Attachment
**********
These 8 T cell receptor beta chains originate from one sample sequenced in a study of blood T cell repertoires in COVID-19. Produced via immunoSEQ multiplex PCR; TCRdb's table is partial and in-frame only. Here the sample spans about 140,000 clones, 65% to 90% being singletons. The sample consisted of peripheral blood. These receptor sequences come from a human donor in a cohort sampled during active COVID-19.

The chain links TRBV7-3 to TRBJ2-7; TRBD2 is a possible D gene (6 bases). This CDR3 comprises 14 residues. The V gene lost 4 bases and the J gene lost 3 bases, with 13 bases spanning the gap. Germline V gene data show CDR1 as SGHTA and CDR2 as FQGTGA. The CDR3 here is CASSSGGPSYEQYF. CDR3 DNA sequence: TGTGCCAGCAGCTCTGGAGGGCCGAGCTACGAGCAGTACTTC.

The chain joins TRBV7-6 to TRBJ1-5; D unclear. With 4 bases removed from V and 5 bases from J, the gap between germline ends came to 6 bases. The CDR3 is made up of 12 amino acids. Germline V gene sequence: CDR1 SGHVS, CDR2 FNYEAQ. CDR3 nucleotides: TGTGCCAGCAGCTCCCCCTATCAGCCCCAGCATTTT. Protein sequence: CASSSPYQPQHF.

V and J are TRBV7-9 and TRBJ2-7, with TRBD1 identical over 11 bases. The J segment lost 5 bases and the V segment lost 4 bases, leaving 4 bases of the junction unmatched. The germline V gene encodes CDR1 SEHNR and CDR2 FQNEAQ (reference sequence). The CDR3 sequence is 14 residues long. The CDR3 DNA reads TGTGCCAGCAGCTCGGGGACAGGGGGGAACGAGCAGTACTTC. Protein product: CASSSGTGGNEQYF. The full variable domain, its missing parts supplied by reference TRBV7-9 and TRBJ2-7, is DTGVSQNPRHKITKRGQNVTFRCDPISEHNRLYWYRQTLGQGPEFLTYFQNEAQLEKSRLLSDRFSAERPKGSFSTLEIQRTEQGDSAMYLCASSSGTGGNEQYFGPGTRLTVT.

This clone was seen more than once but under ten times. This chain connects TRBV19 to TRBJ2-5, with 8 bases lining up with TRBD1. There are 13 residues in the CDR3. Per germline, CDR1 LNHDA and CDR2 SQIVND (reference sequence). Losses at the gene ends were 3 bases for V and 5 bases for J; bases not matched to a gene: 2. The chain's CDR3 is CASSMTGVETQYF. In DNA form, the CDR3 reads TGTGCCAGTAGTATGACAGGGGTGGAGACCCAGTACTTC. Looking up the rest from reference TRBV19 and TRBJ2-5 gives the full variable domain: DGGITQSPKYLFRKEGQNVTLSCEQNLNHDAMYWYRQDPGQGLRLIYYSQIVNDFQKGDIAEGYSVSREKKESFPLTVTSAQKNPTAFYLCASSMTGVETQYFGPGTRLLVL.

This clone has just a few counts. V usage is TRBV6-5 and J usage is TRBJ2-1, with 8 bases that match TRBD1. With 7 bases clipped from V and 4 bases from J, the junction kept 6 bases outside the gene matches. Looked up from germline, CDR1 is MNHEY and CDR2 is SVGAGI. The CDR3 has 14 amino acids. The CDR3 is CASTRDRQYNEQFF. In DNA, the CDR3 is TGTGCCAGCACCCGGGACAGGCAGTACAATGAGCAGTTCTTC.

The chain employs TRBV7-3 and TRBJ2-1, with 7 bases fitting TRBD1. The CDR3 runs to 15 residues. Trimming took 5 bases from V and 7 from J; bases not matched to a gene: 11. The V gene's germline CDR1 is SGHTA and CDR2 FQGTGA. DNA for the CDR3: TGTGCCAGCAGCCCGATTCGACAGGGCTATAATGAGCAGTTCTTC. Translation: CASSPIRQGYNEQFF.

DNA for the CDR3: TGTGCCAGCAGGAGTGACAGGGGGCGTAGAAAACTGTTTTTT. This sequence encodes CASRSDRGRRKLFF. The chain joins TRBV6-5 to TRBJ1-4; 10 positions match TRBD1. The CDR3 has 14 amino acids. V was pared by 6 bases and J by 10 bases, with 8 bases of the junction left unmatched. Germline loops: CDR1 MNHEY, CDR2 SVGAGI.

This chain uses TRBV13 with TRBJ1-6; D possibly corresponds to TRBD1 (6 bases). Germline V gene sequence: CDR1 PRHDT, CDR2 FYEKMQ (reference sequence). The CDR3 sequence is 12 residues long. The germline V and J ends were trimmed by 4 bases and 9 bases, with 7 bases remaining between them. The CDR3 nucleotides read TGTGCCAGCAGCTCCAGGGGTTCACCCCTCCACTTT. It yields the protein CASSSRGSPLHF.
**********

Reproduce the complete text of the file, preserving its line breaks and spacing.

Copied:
These 8 T cell receptor beta chains originate from one sample sequenced in a study of blood T cell repertoires in COVID-19. Produced via immunoSEQ multiplex PCR; TCRdb's table is partial and in-frame only. Here the sample spans about 140,000 clones, 65% to 90% being singletons. The sample consisted of peripheral blood. These receptor sequences come from a human donor in a cohort sampled during active COVID-19.

The chain links TRBV7-3 to TRBJ2-7; TRBD2 is a possible D gene (6 bases). This CDR3 comprises 14 residues. The V gene lost 4 bases and the J gene lost 3 bases, with 13 bases spanning the gap. Germline V gene data show CDR1 as SGHTA and CDR2 as FQGTGA. The CDR3 here is CASSSGGPSYEQYF. CDR3 DNA sequence: TGTGCCAGCAGCTCTGGAGGGCCGAGCTACGAGCAGTACTTC.

The chain joins TRBV7-6 to TRBJ1-5; D unclear. With 4 bases removed from V and 5 bases from J, the gap between germline ends came to 6 bases. The CDR3 is made up of 12 amino acids. Germline V gene sequence: CDR1 SGHVS, CDR2 FNYEAQ. CDR3 nucleotides: TGTGCCAGCAGCTCCCCCTATCAGCCCCAGCATTTT. Protein sequence: CASSSPYQPQHF.

V and J are TRBV7-9 and TRBJ2-7, with TRBD1 identical over 11 bases. The J segment lost 5 bases and the V segment lost 4 bases, leaving 4 bases of the junction unmatched. The germline V gene encodes CDR1 SEHNR and CDR2 FQNEAQ (reference sequence). The CDR3 sequence is 14 residues long. The CDR3 DNA reads TGTGCCAGCAGCTCGGGGACAGGGGGGAACGAGCAGTACTTC. Protein product: CASSSGTGGNEQYF. The full variable domain, its missing parts supplied by reference TRBV7-9 and TRBJ2-7, is DTGVSQNPRHKITKRGQNVTFRCDPISEHNRLYWYRQTLGQGPEFLTYFQNEAQLEKSRLLSDRFSAERPKGSFSTLEIQRTEQGDSAMYLCASSSGTGGNEQYFGPGTRLTVT.

This clone was seen more than once but under ten times. This chain connects TRBV19 to TRBJ2-5, with 8 bases lining up with TRBD1. There are 13 residues in the CDR3. Per germline, CDR1 LNHDA and CDR2 SQIVND (reference sequence). Losses at the gene ends were 3 bases for V and 5 bases for J; bases not matched to a gene: 2. The chain's CDR3 is CASSMTGVETQYF. In DNA form, the CDR3 reads TGTGCCAGTAGTATGACAGGGGTGGAGACCCAGTACTTC. Looking up the rest from reference TRBV19 and TRBJ2-5 gives the full variable domain: DGGITQSPKYLFRKEGQNVTLSCEQNLNHDAMYWYRQDPGQGLRLIYYSQIVNDFQKGDIAEGYSVSREKKESFPLTVTSAQKNPTAFYLCASSMTGVETQYFGPGTRLLVL.

This clone has just a few counts. V usage is TRBV6-5 and J usage is TRBJ2-1, with 8 bases that match TRBD1. With 7 bases clipped from V and 4 bases from J, the junction kept 6 bases outside the gene matches. Looked up from germline, CDR1 is MNHEY and CDR2 is SVGAGI. The CDR3 has 14 amino acids. The CDR3 is CASTRDRQYNEQFF. In DNA, the CDR3 is TGTGCCAGCACCCGGGACAGGCAGTACAATGAGCAGTTCTTC.

The chain employs TRBV7-3 and TRBJ2-1, with 7 bases fitting TRBD1. The CDR3 runs to 15 residues. Trimming took 5 bases from V and 7 from J; bases not matched to a gene: 11. The V gene's germline CDR1 is SGHTA and CDR2 FQGTGA. DNA for the CDR3: TGTGCCAGCAGCCCGATTCGACAGGGCTATAATGAGCAGTTCTTC. Translation: CASSPIRQGYNEQFF.

DNA for the CDR3: TGTGCCAGCAGGAGTGACAGGGGGCGTAGAAAACTGTTTTTT. This sequence encodes CASRSDRGRRKLFF. The chain joins TRBV6-5 to TRBJ1-4; 10 positions match TRBD1. The CDR3 has 14 amino acids. V was pared by 6 bases and J by 10 bases, with 8 bases of the junction left unmatched. Germline loops: CDR1 MNHEY, CDR2 SVGAGI.

This chain uses TRBV13 with TRBJ1-6; D possibly corresponds to TRBD1 (6 bases). Germline V gene sequence: CDR1 PRHDT, CDR2 FYEKMQ (reference sequence). The CDR3 sequence is 12 residues long. The germline V and J ends were trimmed by 4 bases and 9 bases, with 7 bases remaining between them. The CDR3 nucleotides read TGTGCCAGCAGCTCCAGGGGTTCACCCCTCCACTTT. It yields the protein CASSSRGSPLHF.